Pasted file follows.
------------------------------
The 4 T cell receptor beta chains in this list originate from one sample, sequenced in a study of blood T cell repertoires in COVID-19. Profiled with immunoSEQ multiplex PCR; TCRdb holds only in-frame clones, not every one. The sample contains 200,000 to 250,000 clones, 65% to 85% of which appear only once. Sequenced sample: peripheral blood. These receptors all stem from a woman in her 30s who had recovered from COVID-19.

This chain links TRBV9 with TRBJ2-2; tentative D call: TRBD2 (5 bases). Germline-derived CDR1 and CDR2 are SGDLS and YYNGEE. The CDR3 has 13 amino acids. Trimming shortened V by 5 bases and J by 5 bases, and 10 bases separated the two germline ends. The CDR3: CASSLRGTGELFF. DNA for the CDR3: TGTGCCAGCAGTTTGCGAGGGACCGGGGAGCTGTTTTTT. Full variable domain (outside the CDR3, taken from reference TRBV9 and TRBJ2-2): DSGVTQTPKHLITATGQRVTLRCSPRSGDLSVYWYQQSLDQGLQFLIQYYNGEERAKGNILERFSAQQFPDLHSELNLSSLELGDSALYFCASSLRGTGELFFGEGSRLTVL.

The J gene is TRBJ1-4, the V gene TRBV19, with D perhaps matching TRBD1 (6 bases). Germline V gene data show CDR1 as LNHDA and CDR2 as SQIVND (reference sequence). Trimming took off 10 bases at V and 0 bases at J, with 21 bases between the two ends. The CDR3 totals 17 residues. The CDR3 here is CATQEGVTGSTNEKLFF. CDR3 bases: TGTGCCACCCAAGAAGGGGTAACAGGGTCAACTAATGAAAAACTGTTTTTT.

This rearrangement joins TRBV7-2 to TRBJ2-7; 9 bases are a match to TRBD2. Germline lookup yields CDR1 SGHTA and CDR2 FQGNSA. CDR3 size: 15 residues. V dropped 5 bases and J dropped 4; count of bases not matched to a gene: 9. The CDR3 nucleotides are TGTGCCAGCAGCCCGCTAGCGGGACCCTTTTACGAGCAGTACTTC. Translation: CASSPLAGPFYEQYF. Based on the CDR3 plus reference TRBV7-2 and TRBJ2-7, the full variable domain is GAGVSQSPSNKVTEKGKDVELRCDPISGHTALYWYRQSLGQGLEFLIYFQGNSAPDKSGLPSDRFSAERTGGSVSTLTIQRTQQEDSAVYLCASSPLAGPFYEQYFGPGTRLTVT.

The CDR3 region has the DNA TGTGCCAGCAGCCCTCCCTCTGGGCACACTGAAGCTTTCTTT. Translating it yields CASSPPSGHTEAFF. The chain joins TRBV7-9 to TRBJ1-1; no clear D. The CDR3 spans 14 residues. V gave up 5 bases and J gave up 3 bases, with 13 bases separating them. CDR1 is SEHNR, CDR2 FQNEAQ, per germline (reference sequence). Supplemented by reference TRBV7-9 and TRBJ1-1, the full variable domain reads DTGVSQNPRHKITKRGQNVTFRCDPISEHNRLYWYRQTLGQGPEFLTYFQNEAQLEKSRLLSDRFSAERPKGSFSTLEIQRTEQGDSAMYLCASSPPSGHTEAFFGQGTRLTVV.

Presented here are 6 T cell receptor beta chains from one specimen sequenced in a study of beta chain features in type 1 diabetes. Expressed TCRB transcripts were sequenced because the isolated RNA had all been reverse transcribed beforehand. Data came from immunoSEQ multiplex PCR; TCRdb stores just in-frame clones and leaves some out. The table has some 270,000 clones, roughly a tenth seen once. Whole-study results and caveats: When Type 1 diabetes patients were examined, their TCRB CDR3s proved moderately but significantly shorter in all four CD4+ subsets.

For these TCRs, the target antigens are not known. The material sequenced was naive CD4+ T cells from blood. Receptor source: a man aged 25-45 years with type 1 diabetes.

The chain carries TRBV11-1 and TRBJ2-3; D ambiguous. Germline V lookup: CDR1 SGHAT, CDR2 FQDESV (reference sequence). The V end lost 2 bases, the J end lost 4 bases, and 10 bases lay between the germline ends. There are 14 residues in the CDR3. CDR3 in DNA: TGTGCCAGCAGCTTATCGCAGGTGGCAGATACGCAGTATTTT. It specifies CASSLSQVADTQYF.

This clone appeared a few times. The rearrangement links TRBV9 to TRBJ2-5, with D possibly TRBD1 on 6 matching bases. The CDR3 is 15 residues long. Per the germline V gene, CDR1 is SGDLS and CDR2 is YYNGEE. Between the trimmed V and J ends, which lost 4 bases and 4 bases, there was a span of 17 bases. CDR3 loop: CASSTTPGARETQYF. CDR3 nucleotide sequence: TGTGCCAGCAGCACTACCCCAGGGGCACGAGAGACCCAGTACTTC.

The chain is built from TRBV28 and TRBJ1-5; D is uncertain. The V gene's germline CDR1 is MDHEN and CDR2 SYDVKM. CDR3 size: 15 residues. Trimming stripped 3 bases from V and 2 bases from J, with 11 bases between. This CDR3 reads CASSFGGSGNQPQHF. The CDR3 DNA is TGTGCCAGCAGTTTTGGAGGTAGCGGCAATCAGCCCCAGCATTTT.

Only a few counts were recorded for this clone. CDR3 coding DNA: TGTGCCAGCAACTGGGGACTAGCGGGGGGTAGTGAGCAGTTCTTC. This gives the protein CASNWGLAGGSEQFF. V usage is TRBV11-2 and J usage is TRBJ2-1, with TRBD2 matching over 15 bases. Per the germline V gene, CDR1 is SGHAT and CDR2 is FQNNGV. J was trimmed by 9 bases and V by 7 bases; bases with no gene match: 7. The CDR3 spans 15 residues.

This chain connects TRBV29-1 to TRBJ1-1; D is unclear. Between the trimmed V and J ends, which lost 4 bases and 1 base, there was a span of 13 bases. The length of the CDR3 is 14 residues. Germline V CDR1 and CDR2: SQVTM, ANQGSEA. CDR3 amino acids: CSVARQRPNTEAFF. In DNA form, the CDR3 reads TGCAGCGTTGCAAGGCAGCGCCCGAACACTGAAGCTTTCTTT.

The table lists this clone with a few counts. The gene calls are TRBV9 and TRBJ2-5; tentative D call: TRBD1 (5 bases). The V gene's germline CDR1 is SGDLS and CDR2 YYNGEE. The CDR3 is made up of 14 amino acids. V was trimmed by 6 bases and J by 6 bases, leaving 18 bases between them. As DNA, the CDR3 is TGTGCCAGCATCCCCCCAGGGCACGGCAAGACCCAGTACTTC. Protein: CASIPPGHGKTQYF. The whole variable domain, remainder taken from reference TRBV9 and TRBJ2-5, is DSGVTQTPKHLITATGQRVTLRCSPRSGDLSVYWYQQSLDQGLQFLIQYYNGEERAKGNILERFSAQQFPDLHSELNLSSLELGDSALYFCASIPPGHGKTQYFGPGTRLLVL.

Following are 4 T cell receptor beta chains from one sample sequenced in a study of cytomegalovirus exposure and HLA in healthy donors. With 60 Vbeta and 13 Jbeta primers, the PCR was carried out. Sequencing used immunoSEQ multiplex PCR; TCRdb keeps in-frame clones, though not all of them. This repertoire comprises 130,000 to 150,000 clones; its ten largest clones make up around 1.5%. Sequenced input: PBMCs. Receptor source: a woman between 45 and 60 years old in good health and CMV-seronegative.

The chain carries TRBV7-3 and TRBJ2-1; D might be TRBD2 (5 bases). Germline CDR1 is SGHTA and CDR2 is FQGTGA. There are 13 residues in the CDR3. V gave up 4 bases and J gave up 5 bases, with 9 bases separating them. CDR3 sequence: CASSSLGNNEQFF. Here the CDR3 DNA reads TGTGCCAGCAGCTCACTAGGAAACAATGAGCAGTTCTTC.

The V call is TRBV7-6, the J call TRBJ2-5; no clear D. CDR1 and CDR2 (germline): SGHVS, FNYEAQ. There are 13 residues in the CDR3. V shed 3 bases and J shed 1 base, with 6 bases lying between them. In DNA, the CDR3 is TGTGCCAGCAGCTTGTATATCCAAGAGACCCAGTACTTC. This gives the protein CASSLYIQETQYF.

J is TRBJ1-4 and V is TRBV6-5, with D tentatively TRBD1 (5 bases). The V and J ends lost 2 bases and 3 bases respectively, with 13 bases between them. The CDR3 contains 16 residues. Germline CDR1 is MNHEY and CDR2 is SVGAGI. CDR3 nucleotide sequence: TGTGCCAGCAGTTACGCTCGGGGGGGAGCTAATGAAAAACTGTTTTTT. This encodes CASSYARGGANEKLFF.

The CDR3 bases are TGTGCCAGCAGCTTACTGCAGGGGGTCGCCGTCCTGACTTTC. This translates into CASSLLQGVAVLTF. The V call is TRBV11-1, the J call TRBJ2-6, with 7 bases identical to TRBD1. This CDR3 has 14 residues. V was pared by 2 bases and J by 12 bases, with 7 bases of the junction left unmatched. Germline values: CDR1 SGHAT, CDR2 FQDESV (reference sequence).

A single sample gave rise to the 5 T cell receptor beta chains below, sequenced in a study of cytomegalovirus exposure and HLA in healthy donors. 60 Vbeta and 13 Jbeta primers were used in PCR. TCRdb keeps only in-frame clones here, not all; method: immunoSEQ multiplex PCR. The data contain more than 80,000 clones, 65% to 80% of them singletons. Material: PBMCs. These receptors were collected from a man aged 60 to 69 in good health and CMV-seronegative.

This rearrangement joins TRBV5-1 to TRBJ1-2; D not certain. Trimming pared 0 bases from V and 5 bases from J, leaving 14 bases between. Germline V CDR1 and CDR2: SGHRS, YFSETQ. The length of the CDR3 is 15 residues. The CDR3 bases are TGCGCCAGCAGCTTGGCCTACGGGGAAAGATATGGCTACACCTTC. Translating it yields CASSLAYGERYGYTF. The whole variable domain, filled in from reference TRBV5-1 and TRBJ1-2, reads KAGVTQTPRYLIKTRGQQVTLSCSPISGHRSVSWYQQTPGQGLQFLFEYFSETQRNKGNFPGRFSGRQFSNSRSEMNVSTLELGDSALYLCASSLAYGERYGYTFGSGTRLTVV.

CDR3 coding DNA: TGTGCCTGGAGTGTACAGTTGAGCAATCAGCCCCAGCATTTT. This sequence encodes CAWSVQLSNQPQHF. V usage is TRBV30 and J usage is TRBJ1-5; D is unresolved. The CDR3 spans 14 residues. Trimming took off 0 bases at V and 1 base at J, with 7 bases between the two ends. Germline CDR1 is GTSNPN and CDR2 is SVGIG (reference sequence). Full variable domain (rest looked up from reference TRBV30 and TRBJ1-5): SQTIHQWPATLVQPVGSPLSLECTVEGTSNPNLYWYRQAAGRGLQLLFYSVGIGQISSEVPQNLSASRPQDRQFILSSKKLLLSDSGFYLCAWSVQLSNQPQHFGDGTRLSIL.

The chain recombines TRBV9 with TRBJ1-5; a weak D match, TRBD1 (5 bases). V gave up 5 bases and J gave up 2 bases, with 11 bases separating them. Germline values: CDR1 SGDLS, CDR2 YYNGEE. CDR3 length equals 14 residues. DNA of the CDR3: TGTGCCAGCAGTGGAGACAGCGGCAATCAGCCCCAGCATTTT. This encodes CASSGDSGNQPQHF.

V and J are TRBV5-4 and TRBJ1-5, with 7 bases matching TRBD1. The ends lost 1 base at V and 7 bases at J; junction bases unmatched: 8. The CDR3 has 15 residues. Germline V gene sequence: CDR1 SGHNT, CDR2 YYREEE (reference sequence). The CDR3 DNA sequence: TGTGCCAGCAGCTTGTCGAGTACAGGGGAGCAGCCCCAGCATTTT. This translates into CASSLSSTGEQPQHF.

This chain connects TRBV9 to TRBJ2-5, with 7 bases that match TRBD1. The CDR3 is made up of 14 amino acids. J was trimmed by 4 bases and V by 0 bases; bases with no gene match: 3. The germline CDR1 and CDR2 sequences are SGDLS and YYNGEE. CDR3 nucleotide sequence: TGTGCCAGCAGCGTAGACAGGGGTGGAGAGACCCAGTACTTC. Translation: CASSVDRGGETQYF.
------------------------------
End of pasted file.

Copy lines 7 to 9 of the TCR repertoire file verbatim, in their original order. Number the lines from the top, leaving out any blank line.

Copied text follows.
For these TCRs, the target antigens are not known. The material sequenced was naive CD4+ T cells from blood. Receptor source: a man aged 25-45 years with type 1 diabetes.

The chain carries TRBV11-1 and TRBJ2-3; D ambiguous. Germline V lookup: CDR1 SGHAT, CDR2 FQDESV (reference sequence). The V end lost 2 bases, the J end lost 4 bases, and 10 bases lay between the germline ends. There are 14 residues in the CDR3. CDR3 in DNA: TGTGCCAGCAGCTTATCGCAGGTGGCAGATACGCAGTATTTT. It specifies CASSLSQVADTQYF.

This clone appeared a few times. The rearrangement links TRBV9 to TRBJ2-5, with D possibly TRBD1 on 6 matching bases. The CDR3 is 15 residues long. Per the germline V gene, CDR1 is SGDLS and CDR2 is YYNGEE. Between the trimmed V and J ends, which lost 4 bases and 4 bases, there was a span of 17 bases. CDR3 loop: CASSTTPGARETQYF. CDR3 nucleotide sequence: TGTGCCAGCAGCACTACCCCAGGGGCACGAGAGACCCAGTACTTC.